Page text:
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Publisher's Summary

Can a single explosion change the course of history? An eruption at the end of the 18th century led to years of climate change while igniting famine, disease, and even perhaps revolution. 

Laki is Iceland's largest volcano - and its most fearsome. Its eruption in 1783 is one of history's great untold natural disasters. Spewing out sun-blocking ash and then a poisonous fog for eight long months, the effects of the eruption lingered across the world for years. It caused the deaths of people as far away as the Nile and created catastrophic conditions throughout Europe.

Island on Fire is the story not only of a single eruption but the people whose lives it changed, the dawn of modern volcanology, as well as the history - and potential - of other super-volcanoes like Laki around the world. And perhaps most pertinently, in the wake of the eruption of another Icelandic volcano, Eyjafjallajokull, which closed European air space in 2010, acclaimed science writers Witze and Kanipe look at what might transpire should Laki erupt again in our lifetime.

©2019 Alexandra Witze and Jeff Kanipe (P)2019 Blackstone Audio, Inc.

What listeners say about Island on Fire

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  • Overall
    4 out of 5 stars
  • Performance
    4 out of 5 stars
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    4 out of 5 stars

Interesting and Pertinent Topic!

Alexandra Witze and Jeff Kanipe highlight the historical affects of Iceland's Laki volcanic eruption of 1783 and how it significantly influenced the field of volcanology. They do a good job of describing the science of volcanoes and what we understand about eruption events while walking us through what many people experienced because of Laki in 1783-1784. This is a good book to read about volcanoes from the vantage point of an under-discussed eruption from the land of ice and fire.

The book then shifts to incorporate our understanding of Iceland's 2010 Eyjafjallajökull eruption. Because the Laki eruption was larger in magnitude and severity than the Eyjafjallajökull eruption of living memory, they make a good argument for how much more devastating a modern Laki-level eruption would be by comparing the two incidents. The air travel groundings and supply chain disruptions definitely rang true because of what we're going through with the COVID-19 pandemic.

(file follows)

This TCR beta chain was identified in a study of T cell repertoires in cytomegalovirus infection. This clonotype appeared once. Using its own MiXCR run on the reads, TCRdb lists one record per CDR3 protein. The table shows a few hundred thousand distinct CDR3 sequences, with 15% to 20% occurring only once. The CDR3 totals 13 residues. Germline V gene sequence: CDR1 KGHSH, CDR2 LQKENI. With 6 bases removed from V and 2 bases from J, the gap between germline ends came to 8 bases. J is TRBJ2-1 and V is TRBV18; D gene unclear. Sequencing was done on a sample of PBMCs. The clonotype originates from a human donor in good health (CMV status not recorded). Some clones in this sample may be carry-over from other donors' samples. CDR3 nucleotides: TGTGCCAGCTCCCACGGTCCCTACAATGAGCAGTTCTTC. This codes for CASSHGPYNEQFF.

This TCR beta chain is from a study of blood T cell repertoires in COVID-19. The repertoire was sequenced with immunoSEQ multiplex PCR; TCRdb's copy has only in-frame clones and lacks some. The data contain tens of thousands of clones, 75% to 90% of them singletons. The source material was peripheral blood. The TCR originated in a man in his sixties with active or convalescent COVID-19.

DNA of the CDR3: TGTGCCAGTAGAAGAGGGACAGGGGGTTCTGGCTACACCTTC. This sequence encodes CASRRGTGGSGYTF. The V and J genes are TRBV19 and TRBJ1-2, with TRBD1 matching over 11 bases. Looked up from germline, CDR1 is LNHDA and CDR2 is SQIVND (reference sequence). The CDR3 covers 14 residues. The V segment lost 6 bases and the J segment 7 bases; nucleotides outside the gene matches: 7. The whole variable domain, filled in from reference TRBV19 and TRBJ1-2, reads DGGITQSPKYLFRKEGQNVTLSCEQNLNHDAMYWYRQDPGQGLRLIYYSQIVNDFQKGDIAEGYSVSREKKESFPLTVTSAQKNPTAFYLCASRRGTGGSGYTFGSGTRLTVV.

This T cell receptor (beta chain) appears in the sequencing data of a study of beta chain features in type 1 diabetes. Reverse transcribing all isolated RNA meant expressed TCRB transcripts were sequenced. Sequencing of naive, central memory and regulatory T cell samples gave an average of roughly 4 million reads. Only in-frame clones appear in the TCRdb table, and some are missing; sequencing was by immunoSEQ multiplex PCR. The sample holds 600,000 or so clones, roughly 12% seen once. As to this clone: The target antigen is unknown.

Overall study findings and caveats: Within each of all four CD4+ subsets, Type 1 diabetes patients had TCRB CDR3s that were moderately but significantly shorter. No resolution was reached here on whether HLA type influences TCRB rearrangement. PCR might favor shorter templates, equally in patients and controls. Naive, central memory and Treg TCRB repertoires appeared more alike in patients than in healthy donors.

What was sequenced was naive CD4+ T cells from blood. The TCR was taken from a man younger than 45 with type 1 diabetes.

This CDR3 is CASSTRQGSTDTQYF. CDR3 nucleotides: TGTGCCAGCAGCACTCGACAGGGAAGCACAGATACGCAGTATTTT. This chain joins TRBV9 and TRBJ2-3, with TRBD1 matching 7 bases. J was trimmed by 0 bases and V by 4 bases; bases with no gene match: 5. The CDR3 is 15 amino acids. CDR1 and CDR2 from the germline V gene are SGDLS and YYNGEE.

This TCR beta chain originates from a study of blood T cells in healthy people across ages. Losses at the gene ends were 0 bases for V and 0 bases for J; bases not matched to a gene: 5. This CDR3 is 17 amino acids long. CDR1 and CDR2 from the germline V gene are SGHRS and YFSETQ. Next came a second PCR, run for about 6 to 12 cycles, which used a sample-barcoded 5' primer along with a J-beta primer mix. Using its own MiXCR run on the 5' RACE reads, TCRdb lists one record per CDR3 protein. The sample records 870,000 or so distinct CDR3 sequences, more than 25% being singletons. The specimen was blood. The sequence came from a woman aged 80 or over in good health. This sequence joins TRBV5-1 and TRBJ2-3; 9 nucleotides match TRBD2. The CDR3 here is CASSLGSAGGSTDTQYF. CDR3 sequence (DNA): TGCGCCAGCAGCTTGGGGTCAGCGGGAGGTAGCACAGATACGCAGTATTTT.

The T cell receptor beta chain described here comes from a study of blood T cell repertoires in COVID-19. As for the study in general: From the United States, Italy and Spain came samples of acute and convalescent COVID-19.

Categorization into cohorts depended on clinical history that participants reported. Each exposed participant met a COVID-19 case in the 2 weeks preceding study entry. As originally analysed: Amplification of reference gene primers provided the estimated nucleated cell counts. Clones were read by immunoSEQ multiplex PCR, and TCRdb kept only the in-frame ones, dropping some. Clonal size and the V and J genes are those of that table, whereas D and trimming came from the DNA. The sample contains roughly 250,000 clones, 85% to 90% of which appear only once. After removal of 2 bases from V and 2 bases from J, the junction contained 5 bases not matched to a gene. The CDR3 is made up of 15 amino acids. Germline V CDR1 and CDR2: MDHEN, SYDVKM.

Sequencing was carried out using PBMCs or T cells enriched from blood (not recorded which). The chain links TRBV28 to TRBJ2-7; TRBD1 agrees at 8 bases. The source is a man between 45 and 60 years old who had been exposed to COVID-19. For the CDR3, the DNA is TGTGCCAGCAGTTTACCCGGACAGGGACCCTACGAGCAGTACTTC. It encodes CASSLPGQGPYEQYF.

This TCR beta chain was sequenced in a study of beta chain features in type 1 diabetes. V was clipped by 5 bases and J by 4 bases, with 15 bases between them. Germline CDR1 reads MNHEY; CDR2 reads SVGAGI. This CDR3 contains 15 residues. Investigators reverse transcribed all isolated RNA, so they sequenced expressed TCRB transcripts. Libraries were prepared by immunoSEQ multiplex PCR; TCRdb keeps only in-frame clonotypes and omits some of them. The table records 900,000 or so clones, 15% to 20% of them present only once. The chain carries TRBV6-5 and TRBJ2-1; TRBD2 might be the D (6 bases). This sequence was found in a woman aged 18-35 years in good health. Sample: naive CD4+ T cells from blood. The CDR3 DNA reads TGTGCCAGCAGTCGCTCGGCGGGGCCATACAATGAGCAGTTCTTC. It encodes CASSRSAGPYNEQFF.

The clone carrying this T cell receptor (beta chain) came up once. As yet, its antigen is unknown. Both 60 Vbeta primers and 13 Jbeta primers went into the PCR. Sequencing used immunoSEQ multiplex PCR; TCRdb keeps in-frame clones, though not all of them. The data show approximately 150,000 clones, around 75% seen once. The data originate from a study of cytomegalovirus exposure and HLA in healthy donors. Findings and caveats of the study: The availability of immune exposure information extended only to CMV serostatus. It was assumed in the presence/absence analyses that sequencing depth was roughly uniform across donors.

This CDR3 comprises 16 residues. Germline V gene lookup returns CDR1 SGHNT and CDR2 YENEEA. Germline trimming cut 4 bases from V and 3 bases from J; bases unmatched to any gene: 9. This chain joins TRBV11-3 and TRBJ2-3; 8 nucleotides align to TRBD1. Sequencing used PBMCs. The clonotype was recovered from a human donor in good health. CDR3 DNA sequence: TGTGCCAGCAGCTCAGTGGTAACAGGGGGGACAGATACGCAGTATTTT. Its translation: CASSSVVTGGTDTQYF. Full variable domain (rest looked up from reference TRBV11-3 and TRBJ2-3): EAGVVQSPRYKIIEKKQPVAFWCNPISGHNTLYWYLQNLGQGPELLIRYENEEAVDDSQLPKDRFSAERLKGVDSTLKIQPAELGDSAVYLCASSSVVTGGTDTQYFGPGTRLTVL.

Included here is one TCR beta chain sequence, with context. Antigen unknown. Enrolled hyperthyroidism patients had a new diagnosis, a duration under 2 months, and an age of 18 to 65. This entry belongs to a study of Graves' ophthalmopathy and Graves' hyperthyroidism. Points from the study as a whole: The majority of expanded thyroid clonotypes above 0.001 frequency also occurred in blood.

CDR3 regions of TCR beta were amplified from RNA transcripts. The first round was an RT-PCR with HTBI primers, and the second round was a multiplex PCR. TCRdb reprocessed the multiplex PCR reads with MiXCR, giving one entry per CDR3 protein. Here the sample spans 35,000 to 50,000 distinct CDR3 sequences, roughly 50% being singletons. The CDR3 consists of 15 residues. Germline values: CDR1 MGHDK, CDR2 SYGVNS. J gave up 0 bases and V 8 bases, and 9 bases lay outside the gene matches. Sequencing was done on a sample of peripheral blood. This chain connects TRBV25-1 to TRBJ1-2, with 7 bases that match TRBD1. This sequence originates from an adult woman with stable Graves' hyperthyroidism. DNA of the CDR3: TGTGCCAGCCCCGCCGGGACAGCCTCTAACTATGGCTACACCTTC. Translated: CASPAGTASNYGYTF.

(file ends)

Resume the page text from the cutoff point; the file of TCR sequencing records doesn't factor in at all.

Some sections weren't the best, however, which is why I only give this book 4/5 stars. They seem to jump around from topic to topic, which may be because this book has two authors. Better editing to stitch topics together and write better transition passages could have remedied these hiccups.

Nonetheless, I enjoyed reading about volcanoes, volcanology, science, geology, science history, Iceland, and Icelandic history. It's my dream to visit Iceland someday, but I hadn't read much of its history other than "The Sagas of Icelanders" by Ornolfur Thorsson, so I'm glad I picked this up.

2 people found this helpful

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    3 out of 5 stars
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    3 out of 5 stars

Good, but I wasn’t blown away

If you were into this kind of thing, a pretty specific volcano, it does a pretty good job of explaining the historic impact of Iceland’s volcanoes. I’ve definitely read more riveting books, but I’ve definitely quit way more. I guess it says some thing that I finished an obscure nonfiction book about a volcano in Iceland. No regrets here but it probably won’t be a second listen.

1 person found this helpful

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Full of facts interestedly told

A very enjoyable book. Well read. It revealed volcano information new to me and beyond lava flow and pyroclastic gas. The stories of the aftermath of large volcanic action were horrific and heartbreaking. Really a great book.

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    5 out of 5 stars

Interesting and engrossing Volcano info centered on Iceland

This was very interesting info on several historic volcanic eruptions / the way they developed and unfolded (esp Iceland’s Laki) and the horrific effects on people, livestock and landscapes often thousands of miles away from the actual volcanoes.

Ramifications for the impact of a future mega volcano on today’s more densely populated and international transport dependent is astounding and frightening!

Interesting in the Covid pandemic era was the author’s discussion about the run in N95 masks and panic buying that would occur should the world know about an impending mega eruption. Similar to what we experienced in 2020. Very prescient!